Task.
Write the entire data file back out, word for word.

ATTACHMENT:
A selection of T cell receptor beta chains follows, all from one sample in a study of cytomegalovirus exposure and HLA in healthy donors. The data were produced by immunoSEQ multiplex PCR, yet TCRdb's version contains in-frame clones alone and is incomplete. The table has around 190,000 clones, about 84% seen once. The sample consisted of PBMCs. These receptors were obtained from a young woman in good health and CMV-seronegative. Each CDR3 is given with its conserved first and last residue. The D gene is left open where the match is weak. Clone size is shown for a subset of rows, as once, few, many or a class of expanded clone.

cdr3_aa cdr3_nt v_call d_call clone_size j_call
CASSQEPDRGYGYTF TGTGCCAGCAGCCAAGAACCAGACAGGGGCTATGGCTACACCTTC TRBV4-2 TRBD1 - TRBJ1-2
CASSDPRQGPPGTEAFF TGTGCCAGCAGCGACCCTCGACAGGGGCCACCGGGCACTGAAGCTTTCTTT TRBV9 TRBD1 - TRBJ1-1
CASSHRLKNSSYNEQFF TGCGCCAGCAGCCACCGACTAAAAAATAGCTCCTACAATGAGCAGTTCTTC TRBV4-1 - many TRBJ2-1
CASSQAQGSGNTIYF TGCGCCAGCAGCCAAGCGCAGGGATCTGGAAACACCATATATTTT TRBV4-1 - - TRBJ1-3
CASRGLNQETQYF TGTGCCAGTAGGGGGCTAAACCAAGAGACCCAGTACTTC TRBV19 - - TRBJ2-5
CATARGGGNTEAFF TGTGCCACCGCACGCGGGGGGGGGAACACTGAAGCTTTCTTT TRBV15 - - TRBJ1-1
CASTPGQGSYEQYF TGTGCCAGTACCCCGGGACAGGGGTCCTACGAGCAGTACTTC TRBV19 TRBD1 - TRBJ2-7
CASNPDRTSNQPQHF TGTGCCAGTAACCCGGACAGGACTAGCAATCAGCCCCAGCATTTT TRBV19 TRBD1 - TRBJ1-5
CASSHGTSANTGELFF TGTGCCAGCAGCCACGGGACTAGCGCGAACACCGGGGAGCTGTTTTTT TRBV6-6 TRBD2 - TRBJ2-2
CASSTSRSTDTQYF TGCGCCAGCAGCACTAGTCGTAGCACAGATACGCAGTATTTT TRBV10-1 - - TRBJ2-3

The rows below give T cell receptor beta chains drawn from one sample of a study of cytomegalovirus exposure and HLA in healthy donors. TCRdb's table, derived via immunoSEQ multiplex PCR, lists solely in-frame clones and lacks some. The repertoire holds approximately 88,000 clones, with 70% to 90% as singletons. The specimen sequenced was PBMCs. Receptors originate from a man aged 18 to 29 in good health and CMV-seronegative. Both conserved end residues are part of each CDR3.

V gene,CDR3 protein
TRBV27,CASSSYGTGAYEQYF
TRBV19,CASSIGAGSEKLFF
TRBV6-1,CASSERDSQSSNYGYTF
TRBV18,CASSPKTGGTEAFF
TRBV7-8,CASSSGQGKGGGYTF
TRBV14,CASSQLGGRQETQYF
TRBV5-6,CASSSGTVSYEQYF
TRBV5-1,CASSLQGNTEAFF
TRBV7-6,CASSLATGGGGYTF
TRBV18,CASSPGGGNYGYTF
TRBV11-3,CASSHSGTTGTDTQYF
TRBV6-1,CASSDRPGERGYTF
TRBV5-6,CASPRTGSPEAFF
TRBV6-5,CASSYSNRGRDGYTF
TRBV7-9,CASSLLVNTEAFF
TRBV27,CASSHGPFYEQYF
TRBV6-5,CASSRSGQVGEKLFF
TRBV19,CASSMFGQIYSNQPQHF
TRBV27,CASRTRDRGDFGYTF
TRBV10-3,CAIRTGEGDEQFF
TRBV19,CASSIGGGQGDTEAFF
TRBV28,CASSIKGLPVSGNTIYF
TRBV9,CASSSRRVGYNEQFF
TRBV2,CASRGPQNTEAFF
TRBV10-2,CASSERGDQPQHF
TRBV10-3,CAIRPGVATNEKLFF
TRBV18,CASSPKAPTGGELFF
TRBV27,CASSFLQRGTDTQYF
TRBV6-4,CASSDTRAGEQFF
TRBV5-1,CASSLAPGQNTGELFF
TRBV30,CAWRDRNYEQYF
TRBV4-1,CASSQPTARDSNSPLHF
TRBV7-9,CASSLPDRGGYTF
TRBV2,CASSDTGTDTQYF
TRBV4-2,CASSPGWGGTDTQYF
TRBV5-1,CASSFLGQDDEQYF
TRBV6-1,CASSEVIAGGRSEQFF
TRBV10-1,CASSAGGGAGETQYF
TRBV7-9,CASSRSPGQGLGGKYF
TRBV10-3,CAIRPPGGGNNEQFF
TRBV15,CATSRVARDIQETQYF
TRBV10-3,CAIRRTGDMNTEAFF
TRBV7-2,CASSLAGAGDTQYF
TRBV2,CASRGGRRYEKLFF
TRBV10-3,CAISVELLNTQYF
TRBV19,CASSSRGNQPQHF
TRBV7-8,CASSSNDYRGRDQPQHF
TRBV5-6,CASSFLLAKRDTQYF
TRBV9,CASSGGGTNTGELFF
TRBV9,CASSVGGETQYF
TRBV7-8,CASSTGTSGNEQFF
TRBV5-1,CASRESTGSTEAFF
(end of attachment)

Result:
A selection of T cell receptor beta chains follows, all from one sample in a study of cytomegalovirus exposure and HLA in healthy donors. The data were produced by immunoSEQ multiplex PCR, yet TCRdb's version contains in-frame clones alone and is incomplete. The table has around 190,000 clones, about 84% seen once. The sample consisted of PBMCs. These receptors were obtained from a young woman in good health and CMV-seronegative. Each CDR3 is given with its conserved first and last residue. The D gene is left open where the match is weak. Clone size is shown for a subset of rows, as once, few, many or a class of expanded clone.

cdr3_aa cdr3_nt v_call d_call clone_size j_call
CASSQEPDRGYGYTF TGTGCCAGCAGCCAAGAACCAGACAGGGGCTATGGCTACACCTTC TRBV4-2 TRBD1 - TRBJ1-2
CASSDPRQGPPGTEAFF TGTGCCAGCAGCGACCCTCGACAGGGGCCACCGGGCACTGAAGCTTTCTTT TRBV9 TRBD1 - TRBJ1-1
CASSHRLKNSSYNEQFF TGCGCCAGCAGCCACCGACTAAAAAATAGCTCCTACAATGAGCAGTTCTTC TRBV4-1 - many TRBJ2-1
CASSQAQGSGNTIYF TGCGCCAGCAGCCAAGCGCAGGGATCTGGAAACACCATATATTTT TRBV4-1 - - TRBJ1-3
CASRGLNQETQYF TGTGCCAGTAGGGGGCTAAACCAAGAGACCCAGTACTTC TRBV19 - - TRBJ2-5
CATARGGGNTEAFF TGTGCCACCGCACGCGGGGGGGGGAACACTGAAGCTTTCTTT TRBV15 - - TRBJ1-1
CASTPGQGSYEQYF TGTGCCAGTACCCCGGGACAGGGGTCCTACGAGCAGTACTTC TRBV19 TRBD1 - TRBJ2-7
CASNPDRTSNQPQHF TGTGCCAGTAACCCGGACAGGACTAGCAATCAGCCCCAGCATTTT TRBV19 TRBD1 - TRBJ1-5
CASSHGTSANTGELFF TGTGCCAGCAGCCACGGGACTAGCGCGAACACCGGGGAGCTGTTTTTT TRBV6-6 TRBD2 - TRBJ2-2
CASSTSRSTDTQYF TGCGCCAGCAGCACTAGTCGTAGCACAGATACGCAGTATTTT TRBV10-1 - - TRBJ2-3

The rows below give T cell receptor beta chains drawn from one sample of a study of cytomegalovirus exposure and HLA in healthy donors. TCRdb's table, derived via immunoSEQ multiplex PCR, lists solely in-frame clones and lacks some. The repertoire holds approximately 88,000 clones, with 70% to 90% as singletons. The specimen sequenced was PBMCs. Receptors originate from a man aged 18 to 29 in good health and CMV-seronegative. Both conserved end residues are part of each CDR3.

V gene,CDR3 protein
TRBV27,CASSSYGTGAYEQYF
TRBV19,CASSIGAGSEKLFF
TRBV6-1,CASSERDSQSSNYGYTF
TRBV18,CASSPKTGGTEAFF
TRBV7-8,CASSSGQGKGGGYTF
TRBV14,CASSQLGGRQETQYF
TRBV5-6,CASSSGTVSYEQYF
TRBV5-1,CASSLQGNTEAFF
TRBV7-6,CASSLATGGGGYTF
TRBV18,CASSPGGGNYGYTF
TRBV11-3,CASSHSGTTGTDTQYF
TRBV6-1,CASSDRPGERGYTF
TRBV5-6,CASPRTGSPEAFF
TRBV6-5,CASSYSNRGRDGYTF
TRBV7-9,CASSLLVNTEAFF
TRBV27,CASSHGPFYEQYF
TRBV6-5,CASSRSGQVGEKLFF
TRBV19,CASSMFGQIYSNQPQHF
TRBV27,CASRTRDRGDFGYTF
TRBV10-3,CAIRTGEGDEQFF
TRBV19,CASSIGGGQGDTEAFF
TRBV28,CASSIKGLPVSGNTIYF
TRBV9,CASSSRRVGYNEQFF
TRBV2,CASRGPQNTEAFF
TRBV10-2,CASSERGDQPQHF
TRBV10-3,CAIRPGVATNEKLFF
TRBV18,CASSPKAPTGGELFF
TRBV27,CASSFLQRGTDTQYF
TRBV6-4,CASSDTRAGEQFF
TRBV5-1,CASSLAPGQNTGELFF
TRBV30,CAWRDRNYEQYF
TRBV4-1,CASSQPTARDSNSPLHF
TRBV7-9,CASSLPDRGGYTF
TRBV2,CASSDTGTDTQYF
TRBV4-2,CASSPGWGGTDTQYF
TRBV5-1,CASSFLGQDDEQYF
TRBV6-1,CASSEVIAGGRSEQFF
TRBV10-1,CASSAGGGAGETQYF
TRBV7-9,CASSRSPGQGLGGKYF
TRBV10-3,CAIRPPGGGNNEQFF
TRBV15,CATSRVARDIQETQYF
TRBV10-3,CAIRRTGDMNTEAFF
TRBV7-2,CASSLAGAGDTQYF
TRBV2,CASRGGRRYEKLFF
TRBV10-3,CAISVELLNTQYF
TRBV19,CASSSRGNQPQHF
TRBV7-8,CASSSNDYRGRDQPQHF
TRBV5-6,CASSFLLAKRDTQYF
TRBV9,CASSGGGTNTGELFF
TRBV9,CASSVGGETQYF
TRBV7-8,CASSTGTSGNEQFF
TRBV5-1,CASRESTGSTEAFF